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Welcome to the holidays! Our featured content today includes a recap of Spring hits Too Dumb for Democracy and Airborne and a closeup on Rebecca Fisseha's groundbreaking debut Daughters of Silence.
In an era overshadowed by income inequality, environmental catastrophe, terrorism at home and abroad, and the decline of democracy, David Moscrop argues that the political decision-making process has never been more important. We’ll all need some of his friendly advice before the year is up.
And now that the federal election has come and gone, let's take a look back on the journey that David Moscrop's Too Dumb for Democracy has taken.
Airborne: Finding Foxtrot Alpha Mike is the story of a father who passed on his love of flying to his son. After his father's death at age 66, Jonathan Rotondo dove into trying to find the plane his father loved. This tribute to Antonio Rotondo is written in three sections, including family history, Jonathan’s own experience in air cadets, and the trek to recover Antonio’s plane, Foxtrot Alpha Mike.
It seems as though I’ve waited all summer for a day like this: a warm August afternoon cooled by a brisk breeze bringing lines of neatly formed cumulus clouds marching across the royal blue heavens.
The clouds, each one both alike and unique, advance roughly southeastward. The vanguard of the formation, a loose gaggle of ragged patches, has only just drifted over the field at Rockcliffe as I roll my biplane out of the shade of the hangar. Ten minutes later, we are threading our way northwest through the tip of the main column and climbing quickly behind the eager tug of the Lycoming engine.
We stop the climb at our usual 1,700 feet and, from our new vantage point inside a cloudless trough, spy a long cloud front stretching across the horizon before us. It appears as though a massive, snow-covered mountain has been turned onto its peak so that its low, rolling foothills loom over us like a giant shelf at great altitude. It is as if a great hand wielding the sharpest and most precise of razors has cleaved the edge of the front to form the straightest of lines for many miles. From there, my goggled eyes trace the flanks of the colossus down to a point far in the distance where it vanishes behind the green mounds of the Gatineau Hills.
My mind is quiet when I fly. Normally, it’s a chaotic mess — even though my exterior rarely betrays it. I wasn’t always like this. Years ago that stillness and peace was easier to find, and I could hold onto it longer. It happens to all of us — that noise. It is the echo of all our triumphs and failures, our discoveries and losses. Here, aloft, those voices are silenced.
I used to be a day dreamer. I’m not anymore. Life moves too quickly with work and family and obligations to permit the mind to wander. In an airplane, it’s equally frowned upon. Flying, after all, is serious business. Still, we’re alone up here — the biplane and me. No co-pilot looks at me sideways; I’ve no passenger to fret over. It’s such a lovely afternoon that it would sinful to waste this opportunity for silence and peace.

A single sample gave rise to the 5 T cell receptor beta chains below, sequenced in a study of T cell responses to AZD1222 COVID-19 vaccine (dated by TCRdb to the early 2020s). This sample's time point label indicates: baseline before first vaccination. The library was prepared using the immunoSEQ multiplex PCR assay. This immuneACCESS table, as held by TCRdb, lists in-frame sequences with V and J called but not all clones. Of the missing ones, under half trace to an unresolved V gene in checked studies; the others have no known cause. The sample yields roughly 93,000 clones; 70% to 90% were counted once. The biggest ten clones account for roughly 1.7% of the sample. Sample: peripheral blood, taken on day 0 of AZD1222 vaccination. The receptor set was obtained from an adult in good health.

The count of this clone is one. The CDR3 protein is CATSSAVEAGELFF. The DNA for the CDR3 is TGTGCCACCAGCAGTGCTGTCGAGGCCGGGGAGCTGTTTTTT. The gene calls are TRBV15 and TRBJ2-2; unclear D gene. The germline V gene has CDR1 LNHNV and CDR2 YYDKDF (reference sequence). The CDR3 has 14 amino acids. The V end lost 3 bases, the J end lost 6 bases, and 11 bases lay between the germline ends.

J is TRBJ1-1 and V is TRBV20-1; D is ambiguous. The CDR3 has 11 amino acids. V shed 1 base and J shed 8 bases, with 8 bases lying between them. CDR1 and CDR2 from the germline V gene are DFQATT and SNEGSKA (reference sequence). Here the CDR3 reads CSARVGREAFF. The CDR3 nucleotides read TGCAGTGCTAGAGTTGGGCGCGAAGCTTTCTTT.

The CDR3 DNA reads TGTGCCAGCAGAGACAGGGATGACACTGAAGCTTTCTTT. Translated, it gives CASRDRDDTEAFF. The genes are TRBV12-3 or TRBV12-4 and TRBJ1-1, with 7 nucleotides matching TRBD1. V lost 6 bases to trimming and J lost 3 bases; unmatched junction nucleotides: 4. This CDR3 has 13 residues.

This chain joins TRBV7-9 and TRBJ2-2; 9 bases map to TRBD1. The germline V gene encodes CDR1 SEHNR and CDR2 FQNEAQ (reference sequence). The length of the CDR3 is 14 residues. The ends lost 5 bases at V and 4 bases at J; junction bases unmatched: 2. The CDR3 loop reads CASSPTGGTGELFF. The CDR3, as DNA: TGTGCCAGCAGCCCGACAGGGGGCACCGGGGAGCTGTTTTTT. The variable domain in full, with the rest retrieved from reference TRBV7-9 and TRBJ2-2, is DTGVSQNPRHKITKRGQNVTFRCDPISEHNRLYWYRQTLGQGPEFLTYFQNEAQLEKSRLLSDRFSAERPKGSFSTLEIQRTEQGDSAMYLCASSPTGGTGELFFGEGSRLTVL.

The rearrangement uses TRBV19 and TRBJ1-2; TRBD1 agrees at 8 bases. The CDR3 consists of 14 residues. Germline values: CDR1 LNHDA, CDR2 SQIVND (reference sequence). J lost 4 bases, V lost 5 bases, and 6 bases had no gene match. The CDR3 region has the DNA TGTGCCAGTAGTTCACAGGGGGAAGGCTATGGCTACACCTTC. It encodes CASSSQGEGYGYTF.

Reminiscent of the deeply immersive writing of Taiye Selasi and Arundhati Roy, Rebecca Fisseha's Daughters of Silence is psychologically astute and buoyed both by metaphor and by the vibrant colours of Ethiopia. It's an impressive debut.
Grieving her mother's recent death, Dessie finds herself stranded in Addis Ababa — her birthplace — where she is confronted with her conflicted past. Ash from the Eyjafjallajökull volcano fills the skies. Flights are grounded throughout Europe. Just as the volcano's eruption interrupted Dessie's work life as a flight attendant, so too does her mother's death cause seismic disruptions in the fine balance of self-deceptions and false histories that uphold her family.
"A story of trauma and reckoning, of flight and return, told honestly, written boldly." — Tessa McWatt
Babbaye had interrogated me about this land at the farewell party for my family, the day before we left Ethiopia. I was eight years old. The party had to be at his house because our own house was empty, ready for tenants. He called me over to where he sat, pinned my arms at my sides so that I stood as rigid as a proper Little Patriot, and asked me the second impossible question of my life.
“My child, tinishwa arbegna, how do you feel about leaving this land?”
Land, I knew, meant the whole of Ethiopia, which I’d only ever seen on a paper map, but which Babbaye had walked across. Or so it seemed to me. My head was full of the stories my father had told me about Babbaye’s valour as an arbegna during the five years of resistance to the Talyan — as my grandfather says “Italian” — occupation in the thirties. During those years, Aba said the Patriots became known for possessing a spirit of bloodthirsty, come-what-may defiance toward foreign interference. They let their hair grow into unkempt Afros because they had vowed to cut it only when Ethiopia was deloused. They had developed a lion’s palate for raw meat because to make fire was to betray their location in the bush and mountain hideouts from which they launched attacks on the Talyans, making them regret the day they dared to pursue empire.
Babbaye had called me his little arbegna since I was five years old, but my Ethiopia was much smaller than his. My Ethiopia was made up of the patches of land on which stood his house, our house, my school, my parents’ workplaces, the Bole airport park and observation deck, the Ghion pool, and Sodere Resort. To these places, I had none of the deep attachment I knew Babbaye had to his Ethiopia. I was attached to him. He was my land. About leaving him, I felt heavy with the weight of emptiness, like the rooms in our house.
The author recently attended the Writers Trust Gala in Toronto.